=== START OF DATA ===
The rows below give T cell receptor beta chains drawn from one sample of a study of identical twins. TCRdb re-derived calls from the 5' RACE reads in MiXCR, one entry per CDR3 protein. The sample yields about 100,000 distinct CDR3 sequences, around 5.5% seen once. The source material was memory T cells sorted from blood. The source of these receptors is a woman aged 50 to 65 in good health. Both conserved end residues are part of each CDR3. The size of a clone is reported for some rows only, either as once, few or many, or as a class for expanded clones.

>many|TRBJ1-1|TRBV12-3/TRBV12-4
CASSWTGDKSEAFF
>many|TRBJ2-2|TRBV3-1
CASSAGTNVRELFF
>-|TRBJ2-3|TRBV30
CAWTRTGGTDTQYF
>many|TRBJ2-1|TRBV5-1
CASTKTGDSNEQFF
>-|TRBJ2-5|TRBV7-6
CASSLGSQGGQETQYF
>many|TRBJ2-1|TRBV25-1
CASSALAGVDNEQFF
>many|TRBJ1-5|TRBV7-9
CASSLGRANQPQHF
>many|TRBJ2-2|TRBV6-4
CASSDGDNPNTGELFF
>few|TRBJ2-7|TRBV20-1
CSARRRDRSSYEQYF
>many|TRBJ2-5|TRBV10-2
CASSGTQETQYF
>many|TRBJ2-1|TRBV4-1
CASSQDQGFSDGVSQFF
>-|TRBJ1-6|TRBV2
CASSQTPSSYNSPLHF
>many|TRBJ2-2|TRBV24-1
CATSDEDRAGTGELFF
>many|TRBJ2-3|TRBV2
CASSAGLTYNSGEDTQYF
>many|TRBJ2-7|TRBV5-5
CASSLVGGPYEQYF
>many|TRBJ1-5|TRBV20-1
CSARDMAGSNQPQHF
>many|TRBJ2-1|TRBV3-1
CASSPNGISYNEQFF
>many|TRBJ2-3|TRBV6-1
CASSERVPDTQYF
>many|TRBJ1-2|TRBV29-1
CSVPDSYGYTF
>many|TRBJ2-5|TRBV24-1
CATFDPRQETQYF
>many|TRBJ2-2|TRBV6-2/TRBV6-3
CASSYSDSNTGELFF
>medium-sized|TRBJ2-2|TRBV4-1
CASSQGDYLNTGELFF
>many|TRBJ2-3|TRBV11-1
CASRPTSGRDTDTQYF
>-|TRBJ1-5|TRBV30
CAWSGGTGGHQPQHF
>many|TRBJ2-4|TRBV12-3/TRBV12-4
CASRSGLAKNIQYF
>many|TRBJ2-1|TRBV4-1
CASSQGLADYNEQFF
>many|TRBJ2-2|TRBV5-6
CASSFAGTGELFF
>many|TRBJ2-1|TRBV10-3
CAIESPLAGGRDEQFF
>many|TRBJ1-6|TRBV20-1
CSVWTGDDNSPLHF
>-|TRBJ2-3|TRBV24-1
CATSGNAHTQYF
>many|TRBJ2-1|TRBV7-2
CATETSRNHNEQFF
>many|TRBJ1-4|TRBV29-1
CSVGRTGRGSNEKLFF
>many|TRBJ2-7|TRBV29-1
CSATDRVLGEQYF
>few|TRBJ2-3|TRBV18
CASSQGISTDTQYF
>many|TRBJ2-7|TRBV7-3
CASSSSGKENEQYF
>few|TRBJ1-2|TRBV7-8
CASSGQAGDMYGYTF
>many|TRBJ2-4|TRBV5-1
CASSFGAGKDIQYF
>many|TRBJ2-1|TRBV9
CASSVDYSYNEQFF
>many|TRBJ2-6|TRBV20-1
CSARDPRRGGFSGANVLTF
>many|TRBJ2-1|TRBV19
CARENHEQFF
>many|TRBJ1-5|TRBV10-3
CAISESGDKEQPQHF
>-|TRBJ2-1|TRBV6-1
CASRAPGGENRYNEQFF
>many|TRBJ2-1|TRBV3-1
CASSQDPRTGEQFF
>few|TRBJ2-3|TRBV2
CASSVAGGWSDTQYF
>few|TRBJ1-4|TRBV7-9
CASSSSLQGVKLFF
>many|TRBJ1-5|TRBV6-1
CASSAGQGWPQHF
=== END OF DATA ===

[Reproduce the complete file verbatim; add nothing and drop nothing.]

The rows below give T cell receptor beta chains drawn from one sample of a study of identical twins. TCRdb re-derived calls from the 5' RACE reads in MiXCR, one entry per CDR3 protein. The sample yields about 100,000 distinct CDR3 sequences, around 5.5% seen once. The source material was memory T cells sorted from blood. The source of these receptors is a woman aged 50 to 65 in good health. Both conserved end residues are part of each CDR3. The size of a clone is reported for some rows only, either as once, few or many, or as a class for expanded clones.

>many|TRBJ1-1|TRBV12-3/TRBV12-4
CASSWTGDKSEAFF
>many|TRBJ2-2|TRBV3-1
CASSAGTNVRELFF
>-|TRBJ2-3|TRBV30
CAWTRTGGTDTQYF
>many|TRBJ2-1|TRBV5-1
CASTKTGDSNEQFF
>-|TRBJ2-5|TRBV7-6
CASSLGSQGGQETQYF
>many|TRBJ2-1|TRBV25-1
CASSALAGVDNEQFF
>many|TRBJ1-5|TRBV7-9
CASSLGRANQPQHF
>many|TRBJ2-2|TRBV6-4
CASSDGDNPNTGELFF
>few|TRBJ2-7|TRBV20-1
CSARRRDRSSYEQYF
>many|TRBJ2-5|TRBV10-2
CASSGTQETQYF
>many|TRBJ2-1|TRBV4-1
CASSQDQGFSDGVSQFF
>-|TRBJ1-6|TRBV2
CASSQTPSSYNSPLHF
>many|TRBJ2-2|TRBV24-1
CATSDEDRAGTGELFF
>many|TRBJ2-3|TRBV2
CASSAGLTYNSGEDTQYF
>many|TRBJ2-7|TRBV5-5
CASSLVGGPYEQYF
>many|TRBJ1-5|TRBV20-1
CSARDMAGSNQPQHF
>many|TRBJ2-1|TRBV3-1
CASSPNGISYNEQFF
>many|TRBJ2-3|TRBV6-1
CASSERVPDTQYF
>many|TRBJ1-2|TRBV29-1
CSVPDSYGYTF
>many|TRBJ2-5|TRBV24-1
CATFDPRQETQYF
>many|TRBJ2-2|TRBV6-2/TRBV6-3
CASSYSDSNTGELFF
>medium-sized|TRBJ2-2|TRBV4-1
CASSQGDYLNTGELFF
>many|TRBJ2-3|TRBV11-1
CASRPTSGRDTDTQYF
>-|TRBJ1-5|TRBV30
CAWSGGTGGHQPQHF
>many|TRBJ2-4|TRBV12-3/TRBV12-4
CASRSGLAKNIQYF
>many|TRBJ2-1|TRBV4-1
CASSQGLADYNEQFF
>many|TRBJ2-2|TRBV5-6
CASSFAGTGELFF
>many|TRBJ2-1|TRBV10-3
CAIESPLAGGRDEQFF
>many|TRBJ1-6|TRBV20-1
CSVWTGDDNSPLHF
>-|TRBJ2-3|TRBV24-1
CATSGNAHTQYF
>many|TRBJ2-1|TRBV7-2
CATETSRNHNEQFF
>many|TRBJ1-4|TRBV29-1
CSVGRTGRGSNEKLFF
>many|TRBJ2-7|TRBV29-1
CSATDRVLGEQYF
>few|TRBJ2-3|TRBV18
CASSQGISTDTQYF
>many|TRBJ2-7|TRBV7-3
CASSSSGKENEQYF
>few|TRBJ1-2|TRBV7-8
CASSGQAGDMYGYTF
>many|TRBJ2-4|TRBV5-1
CASSFGAGKDIQYF
>many|TRBJ2-1|TRBV9
CASSVDYSYNEQFF
>many|TRBJ2-6|TRBV20-1
CSARDPRRGGFSGANVLTF
>many|TRBJ2-1|TRBV19
CARENHEQFF
>many|TRBJ1-5|TRBV10-3
CAISESGDKEQPQHF
>-|TRBJ2-1|TRBV6-1
CASRAPGGENRYNEQFF
>many|TRBJ2-1|TRBV3-1
CASSQDPRTGEQFF
>few|TRBJ2-3|TRBV2
CASSVAGGWSDTQYF
>few|TRBJ1-4|TRBV7-9
CASSSSLQGVKLFF
>many|TRBJ1-5|TRBV6-1
CASSAGQGWPQHF